Image for Sydney Lord Mayor Clover Moore Calls For 24-Hour Transport And A More “Balanced” Sydney NightlifePhoto: Getty Images / Cameron Spencer

Sydney Lord Mayor Clover Moore Calls For 24-Hour Transport And A More “Balanced” Sydney Nightlife

Written by Zanda Wilson on August 23, 2016

Sydney Lord Mayor Clover Moore has penned another opinion piece slamming the New South Wales Government’s lockout laws, renewing calls for a safer, more balanced nightlife while also calling for 24-hour transport on weekends in Sydney.

Earlier this year Moore came out swinging against Mike Baird’s “once-size-fits-all” lockout laws, advocating for increased transport options and advocating for well-behaved venues to be exempt from the 3am last drinks law.

Now, after news emerged earlier this month that the NSW Government was considering trialing more late-night transport – Moore has said that Sydney should be adopting a model similar to that used in London; which is in the middle of implementing 24-hour transport on weekends.

“What we’ve seen in Sydney is that the problems start when transport options don’t exist and crowds are left stranded out on the streets,” Moore wrote in her piece for The Guardian Australia. “With buses parked for the night and train stations inexplicably shut, nights out in Sydney have traditionally descended into pitched battle for cabs or long walks home.”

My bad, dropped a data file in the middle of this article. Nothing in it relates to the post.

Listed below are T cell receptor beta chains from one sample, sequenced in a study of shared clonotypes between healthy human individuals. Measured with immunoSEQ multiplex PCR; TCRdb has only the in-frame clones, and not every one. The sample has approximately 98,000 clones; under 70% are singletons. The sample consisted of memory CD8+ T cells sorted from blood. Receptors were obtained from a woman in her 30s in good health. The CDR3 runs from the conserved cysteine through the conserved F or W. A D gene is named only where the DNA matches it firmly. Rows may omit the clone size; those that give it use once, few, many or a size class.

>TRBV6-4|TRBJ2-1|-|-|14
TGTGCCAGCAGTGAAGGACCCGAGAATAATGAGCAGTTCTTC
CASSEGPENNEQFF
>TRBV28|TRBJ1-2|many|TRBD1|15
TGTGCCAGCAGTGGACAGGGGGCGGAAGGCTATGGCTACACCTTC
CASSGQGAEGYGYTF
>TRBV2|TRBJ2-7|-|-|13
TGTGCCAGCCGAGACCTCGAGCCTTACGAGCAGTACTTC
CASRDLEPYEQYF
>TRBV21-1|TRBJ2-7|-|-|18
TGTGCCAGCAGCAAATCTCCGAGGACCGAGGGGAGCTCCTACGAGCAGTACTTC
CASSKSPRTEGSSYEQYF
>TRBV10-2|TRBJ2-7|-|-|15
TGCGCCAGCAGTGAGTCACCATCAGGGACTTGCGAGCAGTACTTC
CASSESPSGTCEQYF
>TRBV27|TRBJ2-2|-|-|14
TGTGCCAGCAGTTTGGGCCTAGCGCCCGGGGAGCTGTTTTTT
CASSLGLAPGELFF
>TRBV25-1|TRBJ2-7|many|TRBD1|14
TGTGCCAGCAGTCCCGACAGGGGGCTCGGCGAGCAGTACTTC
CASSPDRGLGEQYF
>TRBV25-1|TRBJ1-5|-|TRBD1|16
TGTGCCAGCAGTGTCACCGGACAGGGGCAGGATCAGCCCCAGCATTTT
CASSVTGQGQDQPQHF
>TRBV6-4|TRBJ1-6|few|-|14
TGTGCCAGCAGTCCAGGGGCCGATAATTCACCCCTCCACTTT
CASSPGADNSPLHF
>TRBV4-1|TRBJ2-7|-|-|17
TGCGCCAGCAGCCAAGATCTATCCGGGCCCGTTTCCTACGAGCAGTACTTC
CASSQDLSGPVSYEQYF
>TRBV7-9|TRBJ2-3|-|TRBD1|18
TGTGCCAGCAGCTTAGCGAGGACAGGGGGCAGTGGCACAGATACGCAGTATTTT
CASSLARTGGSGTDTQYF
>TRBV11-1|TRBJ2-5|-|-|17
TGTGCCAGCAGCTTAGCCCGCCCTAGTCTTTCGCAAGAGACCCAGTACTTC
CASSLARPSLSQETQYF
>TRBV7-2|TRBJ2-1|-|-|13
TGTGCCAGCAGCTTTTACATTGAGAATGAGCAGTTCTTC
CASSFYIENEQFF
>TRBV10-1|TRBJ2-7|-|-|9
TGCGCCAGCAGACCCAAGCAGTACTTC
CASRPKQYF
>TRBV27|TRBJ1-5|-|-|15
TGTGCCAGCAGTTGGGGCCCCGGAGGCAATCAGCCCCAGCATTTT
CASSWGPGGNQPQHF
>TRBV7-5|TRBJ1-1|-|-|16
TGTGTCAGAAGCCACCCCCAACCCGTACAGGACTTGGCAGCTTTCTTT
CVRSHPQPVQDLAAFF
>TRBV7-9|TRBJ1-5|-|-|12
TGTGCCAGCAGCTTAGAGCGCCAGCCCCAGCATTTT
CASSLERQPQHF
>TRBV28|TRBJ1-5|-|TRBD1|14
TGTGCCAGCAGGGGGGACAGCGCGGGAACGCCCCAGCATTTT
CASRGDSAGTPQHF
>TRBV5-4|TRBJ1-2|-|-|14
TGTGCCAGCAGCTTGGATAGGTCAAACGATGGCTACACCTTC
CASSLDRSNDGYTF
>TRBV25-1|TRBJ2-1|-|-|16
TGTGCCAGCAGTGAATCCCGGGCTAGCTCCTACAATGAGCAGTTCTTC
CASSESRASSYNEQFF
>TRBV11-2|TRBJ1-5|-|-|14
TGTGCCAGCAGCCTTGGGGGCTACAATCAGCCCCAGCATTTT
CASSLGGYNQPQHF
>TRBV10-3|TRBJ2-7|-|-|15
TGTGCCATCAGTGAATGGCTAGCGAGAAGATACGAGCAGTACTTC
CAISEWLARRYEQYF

“We’ve been urging successive state governments to run trains 24-hours for nearly a decade. But in Sydney, it’s the state government, not the City Council, that has power to make the key changes.”

Moore says that the solution lies in having more options for people at night, not locking them out. Improved facilities including lighting and toilets, small bars and live music venues will help to keep Sydney a “global city.”

She reiterated some key changes that need to happen for Sydney to keep running 24/7. These changes include 24-hour public transport on weekends, the removal of lifetime liquor licenses in favour of renewable licences, and new measures to manage venue concentration including the introduction of “saturation zone” rules that limit the number of licensed premises in one spot.

The NSW Government’s Liquor Law Review is due out any day now, so it seems like we’ll have a better idea of the direction that Sydney will be moving in sooner rather than later.

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